Blake has documented Cavendish herself making or directing others to make handwritten corrections to her printed texts; these corrections continued through 1668 and appeared in works printed by Maxwell, so printer’s errors continued to be a frustration for her. However, once returned from exile and back in London, Margaret became much more involved in the creation of fair copy manuscripts and began working directly with the printers, first with William Wilson, and after his death in 1665, Anne Maxwell. In total, she printed ten editions of her works with Maxwell from 1666-1671, making it her longest relationship with a printer.
It’s possible, given the lack of acceptance Cavendish faced as a writer and philosopher, that she sought ought printing houses that accepted her agency as an author. Harold Weber discusses Cavendish’s singular struggle to place herself within cultural memory, whether in infamy or fame. Fame and historical significance became a theme throughout Cavendish’s prefatory notes to her readers. Having her works printed and control of her publishing output became one device towards this end.
Section Head, Rare Materials Cataloging
David M. Rubenstein Rare Book & Manuscript Library, Duke University
 Newcastle, Margaret Cavendish, Duchess of. CCXI Sociable Letters Written by the Thrice Noble, Illustrious, and Excellent Princess, the Lady Marchioness of Newcastle. London: Printed by William Wilson, 1664. https://login.proxy.lib.duke.edu/login?url=https://www.proquest.com/books/ccxi-sociable-letters-written-thrice-noble/docview/2240929933/se-2.
 Newcastle, Margaret Cavendish, Duchess of. Poems, Or, several Fancies in Verse with the Animal Parliament in Prose. London: Printed by A. Maxwell, 1668. https://login.proxy.lib.duke.edu/login?url=https://www.proquest.com/books/poems-several-fancies-verse-with-animal/docview/2240969692/se-2.
 Katie Whitaker. Mad Madge (New York: Basic Books, 2002), 151.
 H.R. Plomer. Dictionary of the Booksellers and Printers who were at Work in England, Scotland, and Ireland from 1641-1667 (London: The Bibliographical Society, 1968), 125.
 The Short Title Catalogue is A.W. Pollard’s Short-title catalogue of books printed in England, Scotland, & Ireland and of English books printed abroad, 1475-1640.
The Universal Short Title Catalogue is still continuing to add entries for the 17th century and has provided a facet for women printers and booksellers.
 Helen Smith, Grossly Material Things (Oxford, 2012; online edn, Oxford Academic, 20 Sept. 2012).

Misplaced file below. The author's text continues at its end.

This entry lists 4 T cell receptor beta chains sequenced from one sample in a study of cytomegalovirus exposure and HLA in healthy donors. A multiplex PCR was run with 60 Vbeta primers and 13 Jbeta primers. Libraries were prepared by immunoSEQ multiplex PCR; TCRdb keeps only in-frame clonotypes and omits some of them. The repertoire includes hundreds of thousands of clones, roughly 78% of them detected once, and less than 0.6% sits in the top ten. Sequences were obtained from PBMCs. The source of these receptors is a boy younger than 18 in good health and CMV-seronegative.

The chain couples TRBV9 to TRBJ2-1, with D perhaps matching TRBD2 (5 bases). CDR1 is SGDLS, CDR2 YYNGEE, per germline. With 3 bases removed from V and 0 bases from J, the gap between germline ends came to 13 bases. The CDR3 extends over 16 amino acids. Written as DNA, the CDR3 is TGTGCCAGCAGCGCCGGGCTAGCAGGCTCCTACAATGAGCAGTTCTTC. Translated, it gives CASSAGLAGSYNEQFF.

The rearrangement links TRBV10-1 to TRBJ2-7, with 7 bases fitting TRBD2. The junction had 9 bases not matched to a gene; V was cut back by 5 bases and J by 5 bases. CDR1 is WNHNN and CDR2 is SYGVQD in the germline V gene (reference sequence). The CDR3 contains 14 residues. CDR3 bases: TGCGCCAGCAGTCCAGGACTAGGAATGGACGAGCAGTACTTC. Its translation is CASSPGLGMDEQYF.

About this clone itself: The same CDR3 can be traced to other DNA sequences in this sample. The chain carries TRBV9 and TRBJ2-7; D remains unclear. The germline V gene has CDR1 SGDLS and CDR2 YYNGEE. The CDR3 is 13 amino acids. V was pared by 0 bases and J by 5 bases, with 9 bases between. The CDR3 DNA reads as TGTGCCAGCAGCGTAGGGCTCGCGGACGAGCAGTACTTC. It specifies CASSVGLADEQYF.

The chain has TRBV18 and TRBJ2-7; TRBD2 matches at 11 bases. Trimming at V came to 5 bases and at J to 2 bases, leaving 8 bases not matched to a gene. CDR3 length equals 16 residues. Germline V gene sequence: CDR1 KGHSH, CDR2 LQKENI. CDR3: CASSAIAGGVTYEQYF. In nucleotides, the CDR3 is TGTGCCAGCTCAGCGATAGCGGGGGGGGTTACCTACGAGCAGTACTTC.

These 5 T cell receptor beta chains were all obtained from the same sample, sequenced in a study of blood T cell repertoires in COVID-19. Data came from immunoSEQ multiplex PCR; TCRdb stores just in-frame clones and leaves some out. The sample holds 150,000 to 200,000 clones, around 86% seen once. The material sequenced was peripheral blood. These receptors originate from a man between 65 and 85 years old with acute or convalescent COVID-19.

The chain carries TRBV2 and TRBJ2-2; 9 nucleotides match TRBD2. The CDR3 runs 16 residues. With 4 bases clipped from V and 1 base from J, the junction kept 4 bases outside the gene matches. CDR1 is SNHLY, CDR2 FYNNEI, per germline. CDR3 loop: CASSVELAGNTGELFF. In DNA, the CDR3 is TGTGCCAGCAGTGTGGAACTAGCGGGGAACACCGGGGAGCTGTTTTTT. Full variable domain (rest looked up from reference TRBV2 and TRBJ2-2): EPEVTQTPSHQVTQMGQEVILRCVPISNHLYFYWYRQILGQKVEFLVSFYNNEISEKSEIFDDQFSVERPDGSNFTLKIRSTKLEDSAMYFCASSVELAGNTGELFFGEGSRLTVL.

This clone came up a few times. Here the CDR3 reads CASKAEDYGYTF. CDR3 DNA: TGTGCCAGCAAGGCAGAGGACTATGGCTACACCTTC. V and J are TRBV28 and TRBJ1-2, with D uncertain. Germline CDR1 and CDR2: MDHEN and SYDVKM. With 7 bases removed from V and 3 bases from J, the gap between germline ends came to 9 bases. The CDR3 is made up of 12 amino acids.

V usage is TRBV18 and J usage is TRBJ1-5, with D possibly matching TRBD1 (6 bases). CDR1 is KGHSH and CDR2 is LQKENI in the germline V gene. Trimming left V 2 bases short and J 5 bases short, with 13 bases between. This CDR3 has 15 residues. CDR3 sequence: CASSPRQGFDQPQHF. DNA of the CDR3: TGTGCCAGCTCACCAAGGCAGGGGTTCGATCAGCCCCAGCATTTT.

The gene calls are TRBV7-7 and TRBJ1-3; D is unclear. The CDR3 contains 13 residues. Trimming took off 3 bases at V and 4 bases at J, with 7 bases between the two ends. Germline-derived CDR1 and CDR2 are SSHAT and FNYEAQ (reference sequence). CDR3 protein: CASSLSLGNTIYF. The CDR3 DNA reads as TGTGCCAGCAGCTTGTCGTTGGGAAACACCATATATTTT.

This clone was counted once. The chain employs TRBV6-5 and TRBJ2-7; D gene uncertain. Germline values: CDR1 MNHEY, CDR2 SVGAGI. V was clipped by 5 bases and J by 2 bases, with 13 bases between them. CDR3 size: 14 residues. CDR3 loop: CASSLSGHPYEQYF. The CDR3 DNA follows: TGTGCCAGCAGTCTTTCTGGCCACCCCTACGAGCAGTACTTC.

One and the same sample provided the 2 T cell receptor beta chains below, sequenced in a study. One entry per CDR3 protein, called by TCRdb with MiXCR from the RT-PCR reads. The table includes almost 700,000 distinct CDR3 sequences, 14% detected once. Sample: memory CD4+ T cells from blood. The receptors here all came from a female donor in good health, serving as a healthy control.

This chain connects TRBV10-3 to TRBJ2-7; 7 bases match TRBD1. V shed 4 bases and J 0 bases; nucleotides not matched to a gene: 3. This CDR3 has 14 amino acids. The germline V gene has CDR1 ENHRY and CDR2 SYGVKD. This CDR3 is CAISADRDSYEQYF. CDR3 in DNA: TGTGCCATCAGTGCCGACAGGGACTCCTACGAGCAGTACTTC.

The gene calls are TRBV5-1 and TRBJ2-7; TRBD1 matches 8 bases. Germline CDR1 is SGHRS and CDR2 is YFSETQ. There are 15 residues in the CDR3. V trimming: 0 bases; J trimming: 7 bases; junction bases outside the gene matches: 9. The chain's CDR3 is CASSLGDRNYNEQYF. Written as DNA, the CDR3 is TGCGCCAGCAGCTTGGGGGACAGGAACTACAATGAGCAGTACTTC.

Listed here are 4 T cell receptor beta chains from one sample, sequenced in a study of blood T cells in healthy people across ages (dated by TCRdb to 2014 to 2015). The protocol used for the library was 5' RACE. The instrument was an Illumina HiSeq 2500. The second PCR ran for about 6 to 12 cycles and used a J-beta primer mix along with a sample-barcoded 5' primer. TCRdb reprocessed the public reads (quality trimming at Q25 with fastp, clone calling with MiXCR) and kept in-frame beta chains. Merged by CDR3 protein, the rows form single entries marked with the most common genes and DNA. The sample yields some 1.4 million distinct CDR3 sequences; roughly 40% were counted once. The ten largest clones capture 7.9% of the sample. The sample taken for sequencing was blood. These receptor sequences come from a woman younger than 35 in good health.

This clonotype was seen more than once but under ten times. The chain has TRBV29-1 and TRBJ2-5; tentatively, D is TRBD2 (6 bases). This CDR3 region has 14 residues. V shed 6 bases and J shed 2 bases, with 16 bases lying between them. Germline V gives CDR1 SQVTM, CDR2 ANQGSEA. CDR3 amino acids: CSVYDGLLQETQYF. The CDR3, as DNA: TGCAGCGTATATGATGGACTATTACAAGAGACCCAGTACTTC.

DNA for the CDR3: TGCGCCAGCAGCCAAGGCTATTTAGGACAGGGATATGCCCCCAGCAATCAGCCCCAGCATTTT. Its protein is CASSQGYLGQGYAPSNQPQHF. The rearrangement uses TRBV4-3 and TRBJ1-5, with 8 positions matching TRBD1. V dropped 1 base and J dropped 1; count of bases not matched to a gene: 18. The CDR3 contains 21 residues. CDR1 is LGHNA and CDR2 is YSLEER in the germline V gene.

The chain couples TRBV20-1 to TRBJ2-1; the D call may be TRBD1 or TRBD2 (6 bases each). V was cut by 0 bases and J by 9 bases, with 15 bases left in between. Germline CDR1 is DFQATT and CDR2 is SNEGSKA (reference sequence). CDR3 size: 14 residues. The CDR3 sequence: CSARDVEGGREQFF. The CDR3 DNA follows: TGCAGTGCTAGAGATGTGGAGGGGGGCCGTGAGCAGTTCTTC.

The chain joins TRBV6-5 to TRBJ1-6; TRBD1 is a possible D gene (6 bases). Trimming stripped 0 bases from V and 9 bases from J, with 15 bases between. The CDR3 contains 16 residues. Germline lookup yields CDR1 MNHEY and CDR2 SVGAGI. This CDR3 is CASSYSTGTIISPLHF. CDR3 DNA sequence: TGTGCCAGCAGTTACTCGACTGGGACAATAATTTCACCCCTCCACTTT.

Blake, Liza, 'Early Modern Women in Print and Margaret Cavendish, Woman in Print', in The Oxford Handbook of Early Modern Women's Writing in English, 1540-1700, ed. Danielle Clarke, Sarah C. E. Ross, and Elizabeth Scott-Baumann (2022; online edn, Oxford Academic, 19 Dec. 2022).
 Newcastle, Margaret Cavendish, Duchess of. Philosophical and Physical Opinions. London: Printed by William Wilson, 1663. https://login.proxy.lib.duke.edu/login?url=https://www.proquest.com/books/philosophical-physical-opinions-written-lady/docview/2240955156/se-2.
 Liza Blake. The Oxford Handbook of Early Modern Women's Writing in English, 1540-1700.
 Katie Whitaker. Mad Madge (New York: Basic Books, 2002), 243.
 Harold Weber. Memory, Print, and Gender in England, 1653-1759 (New York: Palgrave Macmillan, 2008), 1-64.
Blake, Liza, 'Early Modern Women in Print and Margaret Cavendish, Woman in Print', in Danielle Clarke, Sarah C. E. Ross, and Elizabeth Scott-Baumann (eds), The Oxford Handbook of Early Modern Women's Writing in English, 1540-1700, Oxford Handbooks (2022; online edn, Oxford Academic, 19 Dec. 2022), https://doi.org/10.1093/oxfordhb/9780198860631.013.38, accessed 20 Oct. 2023.
Plomer, H.R. Dictionary of the Booksellers and Printers who were at Work in England, Scotland, and Ireland from 1641-1667. London: The Bibliographical Society, 1968.
Smith, Helen, 'Grossly Material Things': Women and Book Production in Early Modern England (Oxford, 2012; online edn, Oxford Academic, 20 Sept. 2012), https://doi.org/10.1093/acprof:oso/9780199651580.001.0001, accessed 17 Oct. 2023.
Weber, Harold. Memory, Print, and Gender in England, 1653-1759. New York: Palgrave Macmillan, 2008.
Whitaker, Katie. Mad Madge. New York: Basic Books, 2002.